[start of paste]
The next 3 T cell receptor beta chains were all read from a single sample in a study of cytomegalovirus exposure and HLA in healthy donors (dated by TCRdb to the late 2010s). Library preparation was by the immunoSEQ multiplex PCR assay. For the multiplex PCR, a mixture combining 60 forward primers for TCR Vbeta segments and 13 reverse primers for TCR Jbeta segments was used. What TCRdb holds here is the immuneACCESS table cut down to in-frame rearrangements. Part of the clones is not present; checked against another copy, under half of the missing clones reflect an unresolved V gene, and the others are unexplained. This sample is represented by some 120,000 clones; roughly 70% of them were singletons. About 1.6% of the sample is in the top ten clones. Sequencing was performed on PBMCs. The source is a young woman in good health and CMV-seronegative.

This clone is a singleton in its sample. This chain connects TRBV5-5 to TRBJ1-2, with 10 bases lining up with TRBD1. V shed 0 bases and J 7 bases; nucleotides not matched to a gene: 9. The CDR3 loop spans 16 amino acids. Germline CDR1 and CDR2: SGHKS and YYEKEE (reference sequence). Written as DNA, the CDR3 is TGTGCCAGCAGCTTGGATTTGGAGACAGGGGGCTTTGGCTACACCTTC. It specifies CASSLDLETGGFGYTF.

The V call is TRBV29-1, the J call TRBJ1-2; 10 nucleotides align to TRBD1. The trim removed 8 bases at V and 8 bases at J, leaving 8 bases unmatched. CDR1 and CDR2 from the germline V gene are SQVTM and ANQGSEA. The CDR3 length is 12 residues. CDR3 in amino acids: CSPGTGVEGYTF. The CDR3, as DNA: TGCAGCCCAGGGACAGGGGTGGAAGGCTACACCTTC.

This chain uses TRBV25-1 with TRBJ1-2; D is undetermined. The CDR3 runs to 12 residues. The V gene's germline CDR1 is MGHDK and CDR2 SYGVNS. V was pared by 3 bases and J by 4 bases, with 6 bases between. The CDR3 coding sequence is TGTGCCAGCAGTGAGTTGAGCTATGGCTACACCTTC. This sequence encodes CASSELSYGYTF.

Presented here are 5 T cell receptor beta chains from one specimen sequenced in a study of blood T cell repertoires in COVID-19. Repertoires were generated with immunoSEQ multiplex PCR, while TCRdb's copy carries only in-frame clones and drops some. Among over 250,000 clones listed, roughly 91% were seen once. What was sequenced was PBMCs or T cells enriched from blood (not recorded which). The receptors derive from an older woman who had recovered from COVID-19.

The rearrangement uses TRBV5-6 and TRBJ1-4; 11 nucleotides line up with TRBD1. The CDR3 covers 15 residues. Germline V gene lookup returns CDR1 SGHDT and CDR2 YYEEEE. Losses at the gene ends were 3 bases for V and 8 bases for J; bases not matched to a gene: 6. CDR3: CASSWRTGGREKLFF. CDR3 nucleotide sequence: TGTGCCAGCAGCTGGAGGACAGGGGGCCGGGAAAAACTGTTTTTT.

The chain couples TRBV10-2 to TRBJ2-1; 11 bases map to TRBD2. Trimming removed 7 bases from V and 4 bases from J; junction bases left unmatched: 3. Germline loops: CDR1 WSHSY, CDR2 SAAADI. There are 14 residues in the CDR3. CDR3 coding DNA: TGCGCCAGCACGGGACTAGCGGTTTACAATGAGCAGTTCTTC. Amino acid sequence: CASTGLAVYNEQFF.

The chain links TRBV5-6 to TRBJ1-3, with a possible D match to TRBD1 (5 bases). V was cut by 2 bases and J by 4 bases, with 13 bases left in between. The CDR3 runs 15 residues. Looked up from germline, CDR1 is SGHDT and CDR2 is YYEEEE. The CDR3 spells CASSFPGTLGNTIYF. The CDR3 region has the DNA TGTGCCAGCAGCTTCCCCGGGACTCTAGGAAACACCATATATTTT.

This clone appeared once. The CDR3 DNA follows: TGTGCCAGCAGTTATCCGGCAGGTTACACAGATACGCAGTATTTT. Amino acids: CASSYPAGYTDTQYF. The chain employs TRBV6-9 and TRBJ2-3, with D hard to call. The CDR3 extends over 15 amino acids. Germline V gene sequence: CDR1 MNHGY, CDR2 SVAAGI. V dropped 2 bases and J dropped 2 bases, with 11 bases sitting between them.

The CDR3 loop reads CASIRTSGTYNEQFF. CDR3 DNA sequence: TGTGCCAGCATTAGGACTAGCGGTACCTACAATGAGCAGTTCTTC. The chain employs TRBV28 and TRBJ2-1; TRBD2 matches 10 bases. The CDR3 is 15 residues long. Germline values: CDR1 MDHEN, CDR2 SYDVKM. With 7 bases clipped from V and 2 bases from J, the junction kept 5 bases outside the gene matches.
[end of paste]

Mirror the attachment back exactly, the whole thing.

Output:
The next 3 T cell receptor beta chains were all read from a single sample in a study of cytomegalovirus exposure and HLA in healthy donors (dated by TCRdb to the late 2010s). Library preparation was by the immunoSEQ multiplex PCR assay. For the multiplex PCR, a mixture combining 60 forward primers for TCR Vbeta segments and 13 reverse primers for TCR Jbeta segments was used. What TCRdb holds here is the immuneACCESS table cut down to in-frame rearrangements. Part of the clones is not present; checked against another copy, under half of the missing clones reflect an unresolved V gene, and the others are unexplained. This sample is represented by some 120,000 clones; roughly 70% of them were singletons. About 1.6% of the sample is in the top ten clones. Sequencing was performed on PBMCs. The source is a young woman in good health and CMV-seronegative.

This clone is a singleton in its sample. This chain connects TRBV5-5 to TRBJ1-2, with 10 bases lining up with TRBD1. V shed 0 bases and J 7 bases; nucleotides not matched to a gene: 9. The CDR3 loop spans 16 amino acids. Germline CDR1 and CDR2: SGHKS and YYEKEE (reference sequence). Written as DNA, the CDR3 is TGTGCCAGCAGCTTGGATTTGGAGACAGGGGGCTTTGGCTACACCTTC. It specifies CASSLDLETGGFGYTF.

The V call is TRBV29-1, the J call TRBJ1-2; 10 nucleotides align to TRBD1. The trim removed 8 bases at V and 8 bases at J, leaving 8 bases unmatched. CDR1 and CDR2 from the germline V gene are SQVTM and ANQGSEA. The CDR3 length is 12 residues. CDR3 in amino acids: CSPGTGVEGYTF. The CDR3, as DNA: TGCAGCCCAGGGACAGGGGTGGAAGGCTACACCTTC.

This chain uses TRBV25-1 with TRBJ1-2; D is undetermined. The CDR3 runs to 12 residues. The V gene's germline CDR1 is MGHDK and CDR2 SYGVNS. V was pared by 3 bases and J by 4 bases, with 6 bases between. The CDR3 coding sequence is TGTGCCAGCAGTGAGTTGAGCTATGGCTACACCTTC. This sequence encodes CASSELSYGYTF.

Presented here are 5 T cell receptor beta chains from one specimen sequenced in a study of blood T cell repertoires in COVID-19. Repertoires were generated with immunoSEQ multiplex PCR, while TCRdb's copy carries only in-frame clones and drops some. Among over 250,000 clones listed, roughly 91% were seen once. What was sequenced was PBMCs or T cells enriched from blood (not recorded which). The receptors derive from an older woman who had recovered from COVID-19.

The rearrangement uses TRBV5-6 and TRBJ1-4; 11 nucleotides line up with TRBD1. The CDR3 covers 15 residues. Germline V gene lookup returns CDR1 SGHDT and CDR2 YYEEEE. Losses at the gene ends were 3 bases for V and 8 bases for J; bases not matched to a gene: 6. CDR3: CASSWRTGGREKLFF. CDR3 nucleotide sequence: TGTGCCAGCAGCTGGAGGACAGGGGGCCGGGAAAAACTGTTTTTT.

The chain couples TRBV10-2 to TRBJ2-1; 11 bases map to TRBD2. Trimming removed 7 bases from V and 4 bases from J; junction bases left unmatched: 3. Germline loops: CDR1 WSHSY, CDR2 SAAADI. There are 14 residues in the CDR3. CDR3 coding DNA: TGCGCCAGCACGGGACTAGCGGTTTACAATGAGCAGTTCTTC. Amino acid sequence: CASTGLAVYNEQFF.

The chain links TRBV5-6 to TRBJ1-3, with a possible D match to TRBD1 (5 bases). V was cut by 2 bases and J by 4 bases, with 13 bases left in between. The CDR3 runs 15 residues. Looked up from germline, CDR1 is SGHDT and CDR2 is YYEEEE. The CDR3 spells CASSFPGTLGNTIYF. The CDR3 region has the DNA TGTGCCAGCAGCTTCCCCGGGACTCTAGGAAACACCATATATTTT.

This clone appeared once. The CDR3 DNA follows: TGTGCCAGCAGTTATCCGGCAGGTTACACAGATACGCAGTATTTT. Amino acids: CASSYPAGYTDTQYF. The chain employs TRBV6-9 and TRBJ2-3, with D hard to call. The CDR3 extends over 15 amino acids. Germline V gene sequence: CDR1 MNHGY, CDR2 SVAAGI. V dropped 2 bases and J dropped 2 bases, with 11 bases sitting between them.

The CDR3 loop reads CASIRTSGTYNEQFF. CDR3 DNA sequence: TGTGCCAGCATTAGGACTAGCGGTACCTACAATGAGCAGTTCTTC. The chain employs TRBV28 and TRBJ2-1; TRBD2 matches 10 bases. The CDR3 is 15 residues long. Germline values: CDR1 MDHEN, CDR2 SYDVKM. With 7 bases clipped from V and 2 bases from J, the junction kept 5 bases outside the gene matches.